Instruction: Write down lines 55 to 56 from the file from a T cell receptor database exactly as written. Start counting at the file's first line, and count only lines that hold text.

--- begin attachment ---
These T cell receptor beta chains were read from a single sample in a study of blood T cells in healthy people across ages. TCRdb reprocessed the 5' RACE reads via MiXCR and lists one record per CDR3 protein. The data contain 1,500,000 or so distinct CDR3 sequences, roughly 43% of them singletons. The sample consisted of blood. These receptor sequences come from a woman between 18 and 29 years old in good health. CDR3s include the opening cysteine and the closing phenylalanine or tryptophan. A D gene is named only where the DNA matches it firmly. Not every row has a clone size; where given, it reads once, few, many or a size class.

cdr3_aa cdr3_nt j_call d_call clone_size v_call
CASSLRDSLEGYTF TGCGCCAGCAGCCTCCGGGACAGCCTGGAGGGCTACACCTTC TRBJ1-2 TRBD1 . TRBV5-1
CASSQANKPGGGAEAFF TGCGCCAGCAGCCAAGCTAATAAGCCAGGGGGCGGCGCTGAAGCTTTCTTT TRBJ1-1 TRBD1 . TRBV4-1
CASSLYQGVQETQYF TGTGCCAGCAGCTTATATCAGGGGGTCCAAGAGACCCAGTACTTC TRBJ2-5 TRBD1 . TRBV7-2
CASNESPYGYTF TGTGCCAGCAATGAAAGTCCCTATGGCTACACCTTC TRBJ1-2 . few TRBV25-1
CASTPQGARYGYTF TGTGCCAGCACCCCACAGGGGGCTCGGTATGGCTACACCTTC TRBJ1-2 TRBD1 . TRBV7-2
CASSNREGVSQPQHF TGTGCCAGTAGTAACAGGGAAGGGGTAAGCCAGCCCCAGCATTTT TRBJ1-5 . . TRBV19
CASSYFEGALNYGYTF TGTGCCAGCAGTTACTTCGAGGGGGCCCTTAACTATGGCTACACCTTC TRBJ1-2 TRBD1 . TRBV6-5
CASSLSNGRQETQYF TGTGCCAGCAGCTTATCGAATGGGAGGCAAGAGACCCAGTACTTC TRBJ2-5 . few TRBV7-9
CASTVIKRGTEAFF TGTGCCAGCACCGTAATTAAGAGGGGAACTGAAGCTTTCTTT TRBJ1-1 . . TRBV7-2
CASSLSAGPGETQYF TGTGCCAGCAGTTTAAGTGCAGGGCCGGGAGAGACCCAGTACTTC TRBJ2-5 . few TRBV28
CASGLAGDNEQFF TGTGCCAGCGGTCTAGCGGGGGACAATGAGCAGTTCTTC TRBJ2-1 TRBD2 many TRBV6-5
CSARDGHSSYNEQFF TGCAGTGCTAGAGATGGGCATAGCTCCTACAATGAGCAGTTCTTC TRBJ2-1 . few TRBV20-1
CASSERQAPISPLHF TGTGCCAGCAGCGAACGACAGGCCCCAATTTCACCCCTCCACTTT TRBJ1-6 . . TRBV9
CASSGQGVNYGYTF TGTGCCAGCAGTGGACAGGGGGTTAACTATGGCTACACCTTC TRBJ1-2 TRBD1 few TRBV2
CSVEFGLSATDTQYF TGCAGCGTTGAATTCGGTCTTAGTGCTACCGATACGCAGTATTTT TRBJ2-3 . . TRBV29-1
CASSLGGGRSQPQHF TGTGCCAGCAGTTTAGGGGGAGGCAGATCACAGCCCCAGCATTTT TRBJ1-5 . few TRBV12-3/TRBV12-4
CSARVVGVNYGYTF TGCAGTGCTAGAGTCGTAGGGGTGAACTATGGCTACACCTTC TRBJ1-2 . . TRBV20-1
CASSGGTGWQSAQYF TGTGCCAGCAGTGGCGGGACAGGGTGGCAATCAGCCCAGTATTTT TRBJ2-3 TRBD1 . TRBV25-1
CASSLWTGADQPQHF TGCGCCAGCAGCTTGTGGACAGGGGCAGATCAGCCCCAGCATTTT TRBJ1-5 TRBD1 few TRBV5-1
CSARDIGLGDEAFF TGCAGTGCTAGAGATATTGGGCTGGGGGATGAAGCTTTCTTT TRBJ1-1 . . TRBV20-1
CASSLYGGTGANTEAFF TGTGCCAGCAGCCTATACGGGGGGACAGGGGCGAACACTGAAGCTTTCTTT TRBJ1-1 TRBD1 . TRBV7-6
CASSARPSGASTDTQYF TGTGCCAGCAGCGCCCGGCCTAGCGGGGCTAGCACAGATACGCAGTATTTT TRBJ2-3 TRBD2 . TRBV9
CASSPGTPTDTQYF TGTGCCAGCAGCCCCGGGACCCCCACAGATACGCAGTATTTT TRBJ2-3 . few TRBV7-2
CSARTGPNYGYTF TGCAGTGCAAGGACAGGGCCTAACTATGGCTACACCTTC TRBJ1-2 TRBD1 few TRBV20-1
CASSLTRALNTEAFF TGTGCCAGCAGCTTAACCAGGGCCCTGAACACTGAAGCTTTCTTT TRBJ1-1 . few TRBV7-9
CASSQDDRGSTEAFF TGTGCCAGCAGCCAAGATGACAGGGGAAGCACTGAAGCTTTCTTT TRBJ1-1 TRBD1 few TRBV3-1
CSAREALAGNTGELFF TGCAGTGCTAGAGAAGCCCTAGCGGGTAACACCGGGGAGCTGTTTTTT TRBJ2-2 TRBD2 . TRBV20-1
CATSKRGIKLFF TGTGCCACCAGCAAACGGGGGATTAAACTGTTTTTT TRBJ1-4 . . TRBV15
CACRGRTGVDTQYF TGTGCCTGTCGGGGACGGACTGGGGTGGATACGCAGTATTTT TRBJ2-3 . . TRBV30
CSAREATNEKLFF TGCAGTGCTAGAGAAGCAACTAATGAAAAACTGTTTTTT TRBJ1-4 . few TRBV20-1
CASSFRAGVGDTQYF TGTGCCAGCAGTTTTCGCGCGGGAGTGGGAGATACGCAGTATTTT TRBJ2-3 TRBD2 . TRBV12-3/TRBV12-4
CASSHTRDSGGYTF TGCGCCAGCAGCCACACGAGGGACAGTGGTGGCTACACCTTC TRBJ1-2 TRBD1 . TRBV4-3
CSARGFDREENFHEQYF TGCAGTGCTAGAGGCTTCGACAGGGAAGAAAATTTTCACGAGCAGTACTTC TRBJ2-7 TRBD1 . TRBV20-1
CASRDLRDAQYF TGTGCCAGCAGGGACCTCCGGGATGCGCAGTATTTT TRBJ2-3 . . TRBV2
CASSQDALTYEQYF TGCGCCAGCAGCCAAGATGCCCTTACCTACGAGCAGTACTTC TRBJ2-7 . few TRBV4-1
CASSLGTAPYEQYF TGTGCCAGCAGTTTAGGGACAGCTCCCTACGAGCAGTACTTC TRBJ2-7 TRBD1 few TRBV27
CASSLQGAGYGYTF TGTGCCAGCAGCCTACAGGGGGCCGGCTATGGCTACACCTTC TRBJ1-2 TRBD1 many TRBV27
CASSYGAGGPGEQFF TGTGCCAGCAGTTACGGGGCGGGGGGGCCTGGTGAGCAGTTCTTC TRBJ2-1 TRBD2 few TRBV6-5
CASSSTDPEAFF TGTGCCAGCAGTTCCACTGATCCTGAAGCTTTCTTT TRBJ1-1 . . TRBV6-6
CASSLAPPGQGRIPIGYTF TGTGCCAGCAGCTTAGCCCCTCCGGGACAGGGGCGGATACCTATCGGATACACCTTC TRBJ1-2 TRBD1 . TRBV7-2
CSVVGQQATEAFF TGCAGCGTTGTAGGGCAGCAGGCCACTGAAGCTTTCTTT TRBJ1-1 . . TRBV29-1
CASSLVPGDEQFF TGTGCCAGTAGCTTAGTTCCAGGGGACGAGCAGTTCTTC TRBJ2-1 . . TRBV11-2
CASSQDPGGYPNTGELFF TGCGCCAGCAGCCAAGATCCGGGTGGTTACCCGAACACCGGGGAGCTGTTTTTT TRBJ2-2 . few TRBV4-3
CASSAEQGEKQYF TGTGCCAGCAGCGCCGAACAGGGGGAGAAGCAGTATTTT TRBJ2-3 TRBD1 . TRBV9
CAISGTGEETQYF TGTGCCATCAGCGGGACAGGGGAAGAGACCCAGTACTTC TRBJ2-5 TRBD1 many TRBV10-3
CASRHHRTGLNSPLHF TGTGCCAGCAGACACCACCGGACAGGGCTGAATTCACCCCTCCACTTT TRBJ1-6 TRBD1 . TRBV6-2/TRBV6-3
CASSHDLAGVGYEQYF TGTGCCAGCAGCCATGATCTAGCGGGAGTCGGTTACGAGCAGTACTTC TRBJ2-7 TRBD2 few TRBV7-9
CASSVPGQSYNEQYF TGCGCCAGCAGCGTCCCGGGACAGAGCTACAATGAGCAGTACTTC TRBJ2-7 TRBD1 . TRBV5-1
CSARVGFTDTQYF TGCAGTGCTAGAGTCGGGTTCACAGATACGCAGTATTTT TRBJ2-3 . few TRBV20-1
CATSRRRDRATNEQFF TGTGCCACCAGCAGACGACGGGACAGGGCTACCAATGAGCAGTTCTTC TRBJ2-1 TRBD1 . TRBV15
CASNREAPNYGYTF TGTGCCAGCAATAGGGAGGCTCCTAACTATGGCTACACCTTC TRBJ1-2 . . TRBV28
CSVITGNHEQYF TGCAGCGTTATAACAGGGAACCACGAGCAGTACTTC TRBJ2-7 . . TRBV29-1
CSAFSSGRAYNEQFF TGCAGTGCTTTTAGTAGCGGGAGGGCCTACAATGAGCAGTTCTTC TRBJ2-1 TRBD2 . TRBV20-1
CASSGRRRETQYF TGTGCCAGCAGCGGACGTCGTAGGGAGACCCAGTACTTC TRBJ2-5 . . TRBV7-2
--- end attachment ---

CSAFSSGRAYNEQFF TGCAGTGCTTTTAGTAGCGGGAGGGCCTACAATGAGCAGTTCTTC TRBJ2-1 TRBD2 . TRBV20-1
CASSGRRRETQYF TGTGCCAGCAGCGGACGTCGTAGGGAGACCCAGTACTTC TRBJ2-5 . . TRBV7-2